John Dominic Crossan, the eminent historical Jesus scholar, and Jonathan L. Reed, an expert in biblical archaeology, reveal through archaeology and textual scholarship that Paul, like Jesus, focused on championing the Kingdom of God--a realm of justice and equality--against the dominant, worldly powers of the Roman empire. Many theories exist about who Paul was, what he believed, and what role he played in the origins of Christianity. Using archaeological and textual evidence, and taking advantage of recent major discoveries in Italy, Greece, Turkey, and Syria, Crossan and Reed show that Paul was a fallible but dedicated successor to Jesus, carrying on Jesus's mission of inaugurating the Kingdom of God on earth in opposition to the reign of Rome. Against the concrete backdrop of first-century Grego-Roman and Jewish life, In Search of Paul reveals the work of Paul as never before, showing how and why the liberating messages and practices of equality, caring for the poor, and a just society under God's rules, not Rome's, were so appealing. Readers interested in Paul as a historical figure and his place in the development of Christianity *Readers interested in archaeology and anthropology
Their conclusions are interesting too: the book argues that Paul's ministry was not merely to pure pagans, as 'Gentiles' might imply, but rather pagans who were already interested in Jewish culture and beginning to pick up some of the lifestyle. These pagans were called God-fearers (not by Paul, but other writers); they might attend synagogue or keep the company of Jews without fully converting. So Crossan and Reed believe that Paul, when he proselytized to pagans, was primarily seeking out these people, as already having a familiarity and a connection to his message.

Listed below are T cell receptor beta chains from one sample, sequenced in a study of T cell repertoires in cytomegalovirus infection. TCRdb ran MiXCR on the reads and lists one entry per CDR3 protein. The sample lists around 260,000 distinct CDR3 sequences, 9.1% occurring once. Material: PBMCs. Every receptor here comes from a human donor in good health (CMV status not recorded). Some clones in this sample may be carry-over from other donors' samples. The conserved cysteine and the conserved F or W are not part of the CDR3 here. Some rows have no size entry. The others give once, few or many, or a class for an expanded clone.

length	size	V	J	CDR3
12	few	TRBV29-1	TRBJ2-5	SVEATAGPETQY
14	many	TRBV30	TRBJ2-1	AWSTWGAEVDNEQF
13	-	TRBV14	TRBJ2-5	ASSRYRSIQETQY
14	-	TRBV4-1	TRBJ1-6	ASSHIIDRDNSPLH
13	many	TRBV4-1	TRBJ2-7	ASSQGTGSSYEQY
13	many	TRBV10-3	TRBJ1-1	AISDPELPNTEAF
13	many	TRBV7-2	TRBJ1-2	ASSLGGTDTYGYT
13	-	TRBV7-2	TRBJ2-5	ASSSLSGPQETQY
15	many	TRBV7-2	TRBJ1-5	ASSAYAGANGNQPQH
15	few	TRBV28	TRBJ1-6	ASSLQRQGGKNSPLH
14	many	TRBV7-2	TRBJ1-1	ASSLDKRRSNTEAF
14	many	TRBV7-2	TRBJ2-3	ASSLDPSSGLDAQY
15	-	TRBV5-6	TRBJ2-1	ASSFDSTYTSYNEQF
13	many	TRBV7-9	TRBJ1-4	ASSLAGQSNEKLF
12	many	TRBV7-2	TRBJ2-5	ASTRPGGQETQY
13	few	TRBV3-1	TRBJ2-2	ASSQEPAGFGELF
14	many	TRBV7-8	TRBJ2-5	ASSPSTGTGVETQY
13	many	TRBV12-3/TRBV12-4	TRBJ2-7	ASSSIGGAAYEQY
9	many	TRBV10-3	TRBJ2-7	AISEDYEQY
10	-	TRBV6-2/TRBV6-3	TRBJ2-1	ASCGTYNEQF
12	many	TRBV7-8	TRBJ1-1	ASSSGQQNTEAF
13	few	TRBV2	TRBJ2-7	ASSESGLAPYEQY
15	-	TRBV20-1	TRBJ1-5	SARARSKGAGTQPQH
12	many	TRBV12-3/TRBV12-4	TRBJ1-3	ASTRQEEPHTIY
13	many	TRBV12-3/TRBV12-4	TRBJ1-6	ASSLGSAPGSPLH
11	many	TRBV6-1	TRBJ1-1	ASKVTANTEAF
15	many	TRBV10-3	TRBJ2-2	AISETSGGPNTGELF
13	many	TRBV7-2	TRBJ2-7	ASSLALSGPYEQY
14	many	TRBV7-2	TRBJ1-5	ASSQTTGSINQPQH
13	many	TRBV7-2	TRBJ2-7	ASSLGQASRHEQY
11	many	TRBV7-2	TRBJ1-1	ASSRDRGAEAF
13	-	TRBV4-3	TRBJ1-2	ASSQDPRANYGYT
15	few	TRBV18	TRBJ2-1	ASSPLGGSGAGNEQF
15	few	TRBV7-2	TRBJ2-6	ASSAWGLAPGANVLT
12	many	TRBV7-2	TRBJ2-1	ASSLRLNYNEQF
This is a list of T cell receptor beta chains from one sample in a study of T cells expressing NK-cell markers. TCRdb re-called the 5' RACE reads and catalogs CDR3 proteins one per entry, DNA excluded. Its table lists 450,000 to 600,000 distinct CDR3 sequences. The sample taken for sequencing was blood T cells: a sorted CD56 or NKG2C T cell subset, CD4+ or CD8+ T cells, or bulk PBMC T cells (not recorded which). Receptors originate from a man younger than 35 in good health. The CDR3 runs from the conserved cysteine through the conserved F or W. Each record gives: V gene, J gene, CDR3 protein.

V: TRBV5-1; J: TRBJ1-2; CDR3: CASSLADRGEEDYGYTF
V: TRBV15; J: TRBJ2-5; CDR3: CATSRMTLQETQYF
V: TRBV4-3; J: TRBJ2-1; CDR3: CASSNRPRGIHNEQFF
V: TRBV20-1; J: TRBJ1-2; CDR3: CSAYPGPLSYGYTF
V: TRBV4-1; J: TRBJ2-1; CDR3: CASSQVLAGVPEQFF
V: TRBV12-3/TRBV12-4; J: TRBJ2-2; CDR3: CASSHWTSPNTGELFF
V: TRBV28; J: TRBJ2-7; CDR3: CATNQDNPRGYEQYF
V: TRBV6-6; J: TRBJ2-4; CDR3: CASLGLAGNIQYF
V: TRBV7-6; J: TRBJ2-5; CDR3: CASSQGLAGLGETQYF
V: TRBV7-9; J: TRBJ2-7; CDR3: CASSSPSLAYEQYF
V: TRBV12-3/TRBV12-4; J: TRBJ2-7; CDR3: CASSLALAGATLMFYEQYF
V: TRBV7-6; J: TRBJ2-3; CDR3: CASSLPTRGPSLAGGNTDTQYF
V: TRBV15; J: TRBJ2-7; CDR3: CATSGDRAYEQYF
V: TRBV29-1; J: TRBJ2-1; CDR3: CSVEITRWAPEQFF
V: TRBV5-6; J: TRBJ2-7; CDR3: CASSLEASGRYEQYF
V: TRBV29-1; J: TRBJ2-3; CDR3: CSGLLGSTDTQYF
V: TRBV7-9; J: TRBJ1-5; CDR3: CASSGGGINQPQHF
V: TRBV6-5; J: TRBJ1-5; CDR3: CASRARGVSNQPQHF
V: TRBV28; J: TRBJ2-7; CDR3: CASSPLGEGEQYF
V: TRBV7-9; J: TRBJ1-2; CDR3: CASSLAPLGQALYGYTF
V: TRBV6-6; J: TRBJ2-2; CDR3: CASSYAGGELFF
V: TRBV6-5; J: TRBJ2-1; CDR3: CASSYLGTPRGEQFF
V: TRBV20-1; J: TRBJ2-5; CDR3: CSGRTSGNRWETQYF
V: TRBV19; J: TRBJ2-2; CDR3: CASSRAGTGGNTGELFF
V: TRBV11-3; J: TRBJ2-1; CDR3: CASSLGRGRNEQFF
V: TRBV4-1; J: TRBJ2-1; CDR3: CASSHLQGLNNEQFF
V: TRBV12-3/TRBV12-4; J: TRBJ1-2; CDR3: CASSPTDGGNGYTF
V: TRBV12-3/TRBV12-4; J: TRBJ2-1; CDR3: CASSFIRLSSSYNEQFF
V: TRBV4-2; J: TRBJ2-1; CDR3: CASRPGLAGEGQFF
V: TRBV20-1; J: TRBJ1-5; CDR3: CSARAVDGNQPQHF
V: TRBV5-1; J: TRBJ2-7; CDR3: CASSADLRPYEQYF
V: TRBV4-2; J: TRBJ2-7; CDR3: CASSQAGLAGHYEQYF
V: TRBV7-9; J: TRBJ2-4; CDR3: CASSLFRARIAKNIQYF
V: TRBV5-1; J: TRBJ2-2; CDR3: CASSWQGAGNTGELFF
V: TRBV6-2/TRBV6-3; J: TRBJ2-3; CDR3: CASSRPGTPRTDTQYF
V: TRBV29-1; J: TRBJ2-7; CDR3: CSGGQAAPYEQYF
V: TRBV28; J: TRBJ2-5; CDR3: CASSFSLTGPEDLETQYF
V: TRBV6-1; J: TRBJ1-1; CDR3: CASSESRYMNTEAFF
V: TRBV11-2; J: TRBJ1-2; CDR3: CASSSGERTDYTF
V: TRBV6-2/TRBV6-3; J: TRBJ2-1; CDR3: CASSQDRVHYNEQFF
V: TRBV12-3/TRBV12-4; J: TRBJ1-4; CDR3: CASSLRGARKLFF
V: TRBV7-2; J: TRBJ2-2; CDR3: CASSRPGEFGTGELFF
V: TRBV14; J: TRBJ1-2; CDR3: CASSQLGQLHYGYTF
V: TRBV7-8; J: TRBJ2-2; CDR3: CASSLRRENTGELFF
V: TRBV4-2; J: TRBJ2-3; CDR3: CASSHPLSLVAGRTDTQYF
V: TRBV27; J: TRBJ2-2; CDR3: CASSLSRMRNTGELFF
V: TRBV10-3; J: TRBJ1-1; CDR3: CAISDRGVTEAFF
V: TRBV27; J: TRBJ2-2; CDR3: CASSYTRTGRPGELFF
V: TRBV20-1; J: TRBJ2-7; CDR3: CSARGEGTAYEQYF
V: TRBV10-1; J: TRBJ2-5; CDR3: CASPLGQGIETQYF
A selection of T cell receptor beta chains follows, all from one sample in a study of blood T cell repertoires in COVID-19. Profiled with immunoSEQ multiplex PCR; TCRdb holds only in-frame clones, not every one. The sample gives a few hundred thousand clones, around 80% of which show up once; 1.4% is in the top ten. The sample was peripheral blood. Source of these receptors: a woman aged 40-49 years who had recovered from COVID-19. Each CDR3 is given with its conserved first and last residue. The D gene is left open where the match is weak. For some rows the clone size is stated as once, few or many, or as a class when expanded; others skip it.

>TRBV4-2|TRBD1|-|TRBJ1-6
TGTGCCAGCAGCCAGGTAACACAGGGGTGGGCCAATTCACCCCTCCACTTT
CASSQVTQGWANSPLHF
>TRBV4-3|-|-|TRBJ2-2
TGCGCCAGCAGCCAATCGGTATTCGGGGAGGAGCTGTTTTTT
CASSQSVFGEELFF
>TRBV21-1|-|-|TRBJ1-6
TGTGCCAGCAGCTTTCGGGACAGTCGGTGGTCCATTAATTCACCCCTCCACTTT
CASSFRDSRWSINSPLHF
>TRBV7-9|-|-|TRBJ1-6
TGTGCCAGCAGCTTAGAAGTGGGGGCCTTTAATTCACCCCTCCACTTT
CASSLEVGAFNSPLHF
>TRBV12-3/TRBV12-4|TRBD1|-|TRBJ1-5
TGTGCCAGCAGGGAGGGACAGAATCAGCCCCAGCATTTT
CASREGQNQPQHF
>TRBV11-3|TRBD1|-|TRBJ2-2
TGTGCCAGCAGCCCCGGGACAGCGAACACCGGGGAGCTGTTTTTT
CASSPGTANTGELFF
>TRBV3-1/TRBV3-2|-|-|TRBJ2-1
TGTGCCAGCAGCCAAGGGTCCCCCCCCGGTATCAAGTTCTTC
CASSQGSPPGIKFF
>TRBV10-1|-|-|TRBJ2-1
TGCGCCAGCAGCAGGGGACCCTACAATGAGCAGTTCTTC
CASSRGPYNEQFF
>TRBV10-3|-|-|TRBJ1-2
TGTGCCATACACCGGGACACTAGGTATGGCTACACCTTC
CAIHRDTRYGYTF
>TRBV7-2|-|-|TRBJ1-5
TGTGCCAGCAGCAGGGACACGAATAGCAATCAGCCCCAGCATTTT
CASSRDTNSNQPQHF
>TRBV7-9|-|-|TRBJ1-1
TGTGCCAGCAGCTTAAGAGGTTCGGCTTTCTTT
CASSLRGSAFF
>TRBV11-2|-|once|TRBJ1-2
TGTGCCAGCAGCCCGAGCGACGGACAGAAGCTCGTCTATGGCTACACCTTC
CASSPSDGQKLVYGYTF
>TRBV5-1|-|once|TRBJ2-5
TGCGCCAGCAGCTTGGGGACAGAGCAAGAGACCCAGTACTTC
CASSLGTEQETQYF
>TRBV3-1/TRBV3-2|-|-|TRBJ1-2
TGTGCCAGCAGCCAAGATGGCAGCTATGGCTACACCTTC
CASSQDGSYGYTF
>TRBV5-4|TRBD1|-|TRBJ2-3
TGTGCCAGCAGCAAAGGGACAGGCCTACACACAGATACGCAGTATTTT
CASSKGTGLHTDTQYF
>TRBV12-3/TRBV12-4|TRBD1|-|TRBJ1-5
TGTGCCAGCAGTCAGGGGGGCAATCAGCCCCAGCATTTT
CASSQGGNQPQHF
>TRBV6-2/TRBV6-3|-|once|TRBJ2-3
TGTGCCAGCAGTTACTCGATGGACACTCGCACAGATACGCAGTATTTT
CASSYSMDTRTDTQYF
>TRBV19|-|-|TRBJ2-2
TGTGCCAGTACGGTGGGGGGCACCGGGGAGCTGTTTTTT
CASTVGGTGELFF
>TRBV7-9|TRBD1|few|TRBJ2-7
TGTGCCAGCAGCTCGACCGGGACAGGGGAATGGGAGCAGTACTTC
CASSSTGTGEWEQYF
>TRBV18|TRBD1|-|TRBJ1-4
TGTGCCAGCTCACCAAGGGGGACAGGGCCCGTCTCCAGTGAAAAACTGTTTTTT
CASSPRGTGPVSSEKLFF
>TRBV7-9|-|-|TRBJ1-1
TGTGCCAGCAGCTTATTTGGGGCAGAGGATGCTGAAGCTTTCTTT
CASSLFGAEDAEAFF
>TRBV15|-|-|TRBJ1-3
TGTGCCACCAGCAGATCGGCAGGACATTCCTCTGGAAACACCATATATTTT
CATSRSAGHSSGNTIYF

The only thing that fell short for me was the promise of the subtitle: "How Jesus's Apostle Opposed Rome's Empire with God's Kingdom." From this, I was anticipating a focused political argument, in the vein of Richard Horsley's work or even Crossan's own God and Empire. Instead, this is a very even-keeled and methodical history, a study of the "historical Paul" in his social context from a variety of angles.
While interesting, the archeological travelogue, which takes up a good portion of this volume, provides evidence in excess for Crossan's interpretation of Roman imperial theology and ideology. If the reader is basically interested in his interpretation of Paul's New Testament writings, s/he can skim through if not skip a good deal of this book.